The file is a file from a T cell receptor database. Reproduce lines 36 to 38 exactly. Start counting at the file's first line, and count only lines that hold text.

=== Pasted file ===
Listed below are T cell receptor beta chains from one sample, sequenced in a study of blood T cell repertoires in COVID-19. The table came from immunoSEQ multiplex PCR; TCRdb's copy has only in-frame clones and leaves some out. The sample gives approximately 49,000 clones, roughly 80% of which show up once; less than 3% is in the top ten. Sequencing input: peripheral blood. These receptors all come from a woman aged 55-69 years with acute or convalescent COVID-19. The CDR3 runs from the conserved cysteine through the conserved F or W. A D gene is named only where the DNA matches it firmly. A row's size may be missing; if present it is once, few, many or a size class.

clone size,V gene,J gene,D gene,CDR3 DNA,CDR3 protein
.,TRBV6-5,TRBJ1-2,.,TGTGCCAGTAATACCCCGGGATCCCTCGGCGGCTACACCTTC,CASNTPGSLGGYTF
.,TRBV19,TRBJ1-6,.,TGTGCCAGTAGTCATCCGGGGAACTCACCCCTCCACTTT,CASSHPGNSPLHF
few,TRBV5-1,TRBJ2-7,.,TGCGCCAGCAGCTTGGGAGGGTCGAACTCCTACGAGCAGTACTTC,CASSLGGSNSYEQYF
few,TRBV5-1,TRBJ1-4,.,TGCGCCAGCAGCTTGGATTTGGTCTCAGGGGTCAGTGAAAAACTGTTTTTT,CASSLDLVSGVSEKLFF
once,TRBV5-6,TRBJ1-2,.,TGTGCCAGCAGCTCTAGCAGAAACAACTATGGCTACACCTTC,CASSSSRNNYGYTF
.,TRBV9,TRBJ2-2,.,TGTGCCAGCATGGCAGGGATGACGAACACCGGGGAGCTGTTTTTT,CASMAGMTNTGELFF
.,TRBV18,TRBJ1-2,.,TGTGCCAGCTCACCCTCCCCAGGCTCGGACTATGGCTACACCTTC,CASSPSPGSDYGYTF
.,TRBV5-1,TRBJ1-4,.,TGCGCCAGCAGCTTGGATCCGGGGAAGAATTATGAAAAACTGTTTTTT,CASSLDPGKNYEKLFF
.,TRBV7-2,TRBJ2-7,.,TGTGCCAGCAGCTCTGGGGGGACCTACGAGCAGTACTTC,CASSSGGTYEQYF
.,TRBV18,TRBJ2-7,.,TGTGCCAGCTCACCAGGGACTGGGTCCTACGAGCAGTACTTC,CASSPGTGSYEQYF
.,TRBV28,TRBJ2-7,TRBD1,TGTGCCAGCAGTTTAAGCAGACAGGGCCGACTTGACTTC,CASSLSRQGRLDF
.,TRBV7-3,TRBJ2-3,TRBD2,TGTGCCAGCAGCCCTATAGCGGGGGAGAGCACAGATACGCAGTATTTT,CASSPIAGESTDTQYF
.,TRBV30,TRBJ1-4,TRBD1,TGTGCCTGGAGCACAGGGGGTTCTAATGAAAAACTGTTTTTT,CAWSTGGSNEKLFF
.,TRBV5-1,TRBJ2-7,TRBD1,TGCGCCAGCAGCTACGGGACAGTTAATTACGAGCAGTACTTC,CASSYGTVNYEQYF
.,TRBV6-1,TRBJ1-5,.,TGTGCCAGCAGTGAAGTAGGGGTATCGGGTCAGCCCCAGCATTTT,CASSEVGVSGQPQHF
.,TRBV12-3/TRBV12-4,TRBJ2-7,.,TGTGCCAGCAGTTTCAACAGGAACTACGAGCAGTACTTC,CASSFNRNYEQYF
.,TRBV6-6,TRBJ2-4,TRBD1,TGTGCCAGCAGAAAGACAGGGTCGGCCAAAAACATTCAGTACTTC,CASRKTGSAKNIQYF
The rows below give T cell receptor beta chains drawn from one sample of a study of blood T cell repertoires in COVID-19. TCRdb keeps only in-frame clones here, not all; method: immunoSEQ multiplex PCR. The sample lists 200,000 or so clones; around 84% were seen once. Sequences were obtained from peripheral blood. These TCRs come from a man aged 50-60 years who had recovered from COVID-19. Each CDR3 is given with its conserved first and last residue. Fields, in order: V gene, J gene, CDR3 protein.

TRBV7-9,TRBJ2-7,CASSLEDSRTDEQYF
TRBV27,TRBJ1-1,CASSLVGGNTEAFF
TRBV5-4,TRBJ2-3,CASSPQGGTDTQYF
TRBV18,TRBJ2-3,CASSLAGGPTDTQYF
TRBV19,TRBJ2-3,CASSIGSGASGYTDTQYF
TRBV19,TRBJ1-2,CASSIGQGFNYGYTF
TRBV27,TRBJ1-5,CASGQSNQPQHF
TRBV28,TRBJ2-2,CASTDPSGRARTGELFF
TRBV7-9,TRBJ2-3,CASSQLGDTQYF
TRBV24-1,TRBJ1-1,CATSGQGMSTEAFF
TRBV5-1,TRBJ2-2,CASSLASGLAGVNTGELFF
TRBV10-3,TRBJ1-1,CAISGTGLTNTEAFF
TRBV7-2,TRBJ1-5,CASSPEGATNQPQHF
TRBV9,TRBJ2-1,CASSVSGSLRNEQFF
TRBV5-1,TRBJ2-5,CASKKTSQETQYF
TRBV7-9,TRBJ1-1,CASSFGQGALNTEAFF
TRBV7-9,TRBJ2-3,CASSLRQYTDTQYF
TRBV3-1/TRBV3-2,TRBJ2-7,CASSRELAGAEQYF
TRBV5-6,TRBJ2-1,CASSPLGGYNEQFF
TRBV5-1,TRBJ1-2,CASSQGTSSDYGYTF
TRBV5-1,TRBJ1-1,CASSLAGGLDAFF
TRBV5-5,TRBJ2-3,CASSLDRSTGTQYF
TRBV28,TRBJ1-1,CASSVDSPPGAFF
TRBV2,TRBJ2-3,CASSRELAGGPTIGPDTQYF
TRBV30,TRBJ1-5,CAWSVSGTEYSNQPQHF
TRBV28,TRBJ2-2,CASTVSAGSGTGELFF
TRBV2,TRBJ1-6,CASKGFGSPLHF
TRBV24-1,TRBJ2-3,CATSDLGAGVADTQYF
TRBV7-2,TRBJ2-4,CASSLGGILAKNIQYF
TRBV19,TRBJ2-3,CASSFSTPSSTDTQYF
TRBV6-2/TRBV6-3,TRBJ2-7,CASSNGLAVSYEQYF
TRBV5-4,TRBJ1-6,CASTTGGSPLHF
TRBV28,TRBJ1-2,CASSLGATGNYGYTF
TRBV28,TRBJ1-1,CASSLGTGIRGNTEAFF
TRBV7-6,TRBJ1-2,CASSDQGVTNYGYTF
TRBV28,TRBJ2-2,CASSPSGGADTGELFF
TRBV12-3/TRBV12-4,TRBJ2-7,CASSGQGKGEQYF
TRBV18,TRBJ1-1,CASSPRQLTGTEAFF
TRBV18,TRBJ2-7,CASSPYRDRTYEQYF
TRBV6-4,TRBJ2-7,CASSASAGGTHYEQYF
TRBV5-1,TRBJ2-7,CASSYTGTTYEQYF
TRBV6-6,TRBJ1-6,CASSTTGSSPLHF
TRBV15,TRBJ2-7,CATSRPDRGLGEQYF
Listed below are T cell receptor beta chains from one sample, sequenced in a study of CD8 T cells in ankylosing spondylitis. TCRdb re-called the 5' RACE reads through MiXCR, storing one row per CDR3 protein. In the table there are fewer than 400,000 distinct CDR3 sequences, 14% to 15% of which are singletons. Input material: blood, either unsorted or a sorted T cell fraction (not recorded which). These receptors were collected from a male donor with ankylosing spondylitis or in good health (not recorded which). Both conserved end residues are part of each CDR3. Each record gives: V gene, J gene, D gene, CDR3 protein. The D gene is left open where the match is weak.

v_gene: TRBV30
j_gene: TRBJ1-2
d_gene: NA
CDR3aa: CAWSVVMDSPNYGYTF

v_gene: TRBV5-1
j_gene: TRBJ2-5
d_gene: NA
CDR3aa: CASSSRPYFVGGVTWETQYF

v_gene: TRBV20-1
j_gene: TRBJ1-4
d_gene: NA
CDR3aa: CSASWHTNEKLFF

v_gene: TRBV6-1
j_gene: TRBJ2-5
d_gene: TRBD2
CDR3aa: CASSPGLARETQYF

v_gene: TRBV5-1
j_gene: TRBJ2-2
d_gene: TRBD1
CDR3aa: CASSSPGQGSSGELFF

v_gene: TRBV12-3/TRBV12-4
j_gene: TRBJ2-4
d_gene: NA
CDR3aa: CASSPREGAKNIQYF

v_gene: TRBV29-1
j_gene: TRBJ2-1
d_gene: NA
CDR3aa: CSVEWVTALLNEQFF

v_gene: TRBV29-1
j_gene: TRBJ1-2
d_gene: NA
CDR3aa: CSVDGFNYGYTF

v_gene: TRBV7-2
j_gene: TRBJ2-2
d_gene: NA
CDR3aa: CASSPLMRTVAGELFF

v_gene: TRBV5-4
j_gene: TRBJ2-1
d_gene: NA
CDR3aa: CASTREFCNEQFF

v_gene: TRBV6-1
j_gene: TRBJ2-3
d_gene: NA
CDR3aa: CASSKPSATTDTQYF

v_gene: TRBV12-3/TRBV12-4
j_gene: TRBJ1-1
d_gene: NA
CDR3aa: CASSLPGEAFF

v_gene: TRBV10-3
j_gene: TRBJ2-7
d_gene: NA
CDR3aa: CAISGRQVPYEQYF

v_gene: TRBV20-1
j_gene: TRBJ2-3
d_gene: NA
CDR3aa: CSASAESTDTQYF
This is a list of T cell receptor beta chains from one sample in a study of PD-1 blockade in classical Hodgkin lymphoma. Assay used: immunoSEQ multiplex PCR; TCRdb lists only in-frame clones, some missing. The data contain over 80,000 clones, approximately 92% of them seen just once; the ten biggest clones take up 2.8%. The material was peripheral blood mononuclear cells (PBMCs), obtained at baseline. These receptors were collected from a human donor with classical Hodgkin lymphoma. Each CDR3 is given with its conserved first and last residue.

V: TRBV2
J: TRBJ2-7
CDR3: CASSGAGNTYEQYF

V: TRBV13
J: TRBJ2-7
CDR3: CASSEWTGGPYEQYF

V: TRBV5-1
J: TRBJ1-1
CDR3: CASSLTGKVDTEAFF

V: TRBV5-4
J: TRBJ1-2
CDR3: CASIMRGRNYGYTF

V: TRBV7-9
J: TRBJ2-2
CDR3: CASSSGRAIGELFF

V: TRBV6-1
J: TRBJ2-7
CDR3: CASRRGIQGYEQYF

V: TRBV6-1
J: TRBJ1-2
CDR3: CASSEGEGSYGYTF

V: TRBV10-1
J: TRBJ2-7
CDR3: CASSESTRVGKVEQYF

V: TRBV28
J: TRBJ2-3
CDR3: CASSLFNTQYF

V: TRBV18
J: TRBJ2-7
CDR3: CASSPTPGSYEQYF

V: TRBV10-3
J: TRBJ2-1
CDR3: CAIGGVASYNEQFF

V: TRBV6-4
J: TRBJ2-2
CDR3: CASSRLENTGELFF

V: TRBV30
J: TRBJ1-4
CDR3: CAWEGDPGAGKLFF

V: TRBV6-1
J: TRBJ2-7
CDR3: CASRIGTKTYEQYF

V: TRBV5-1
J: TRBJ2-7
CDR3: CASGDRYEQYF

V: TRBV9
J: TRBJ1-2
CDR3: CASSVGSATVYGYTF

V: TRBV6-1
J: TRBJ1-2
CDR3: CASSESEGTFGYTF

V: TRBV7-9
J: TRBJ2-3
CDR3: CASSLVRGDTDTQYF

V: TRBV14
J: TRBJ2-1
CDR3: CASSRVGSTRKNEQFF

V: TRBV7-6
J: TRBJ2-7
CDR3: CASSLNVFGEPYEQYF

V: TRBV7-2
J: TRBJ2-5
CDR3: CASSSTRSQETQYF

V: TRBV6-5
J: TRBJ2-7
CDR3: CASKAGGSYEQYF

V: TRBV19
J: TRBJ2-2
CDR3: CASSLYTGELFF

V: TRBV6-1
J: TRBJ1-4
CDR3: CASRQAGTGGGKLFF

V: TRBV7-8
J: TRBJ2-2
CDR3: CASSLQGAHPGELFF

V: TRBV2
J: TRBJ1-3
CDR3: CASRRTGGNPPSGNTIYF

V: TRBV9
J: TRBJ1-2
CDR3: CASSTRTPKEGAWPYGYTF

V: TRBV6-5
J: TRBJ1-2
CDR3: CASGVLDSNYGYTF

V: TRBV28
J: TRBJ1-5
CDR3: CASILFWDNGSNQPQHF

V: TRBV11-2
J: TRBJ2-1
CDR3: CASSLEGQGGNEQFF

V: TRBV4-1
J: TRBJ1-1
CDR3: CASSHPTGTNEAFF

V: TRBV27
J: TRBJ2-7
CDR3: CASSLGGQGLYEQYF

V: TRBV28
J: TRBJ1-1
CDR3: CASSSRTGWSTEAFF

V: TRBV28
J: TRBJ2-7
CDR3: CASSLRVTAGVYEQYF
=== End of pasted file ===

TRBV7-9,TRBJ1-1,CASSFGQGALNTEAFF
TRBV7-9,TRBJ2-3,CASSLRQYTDTQYF
TRBV3-1/TRBV3-2,TRBJ2-7,CASSRELAGAEQYF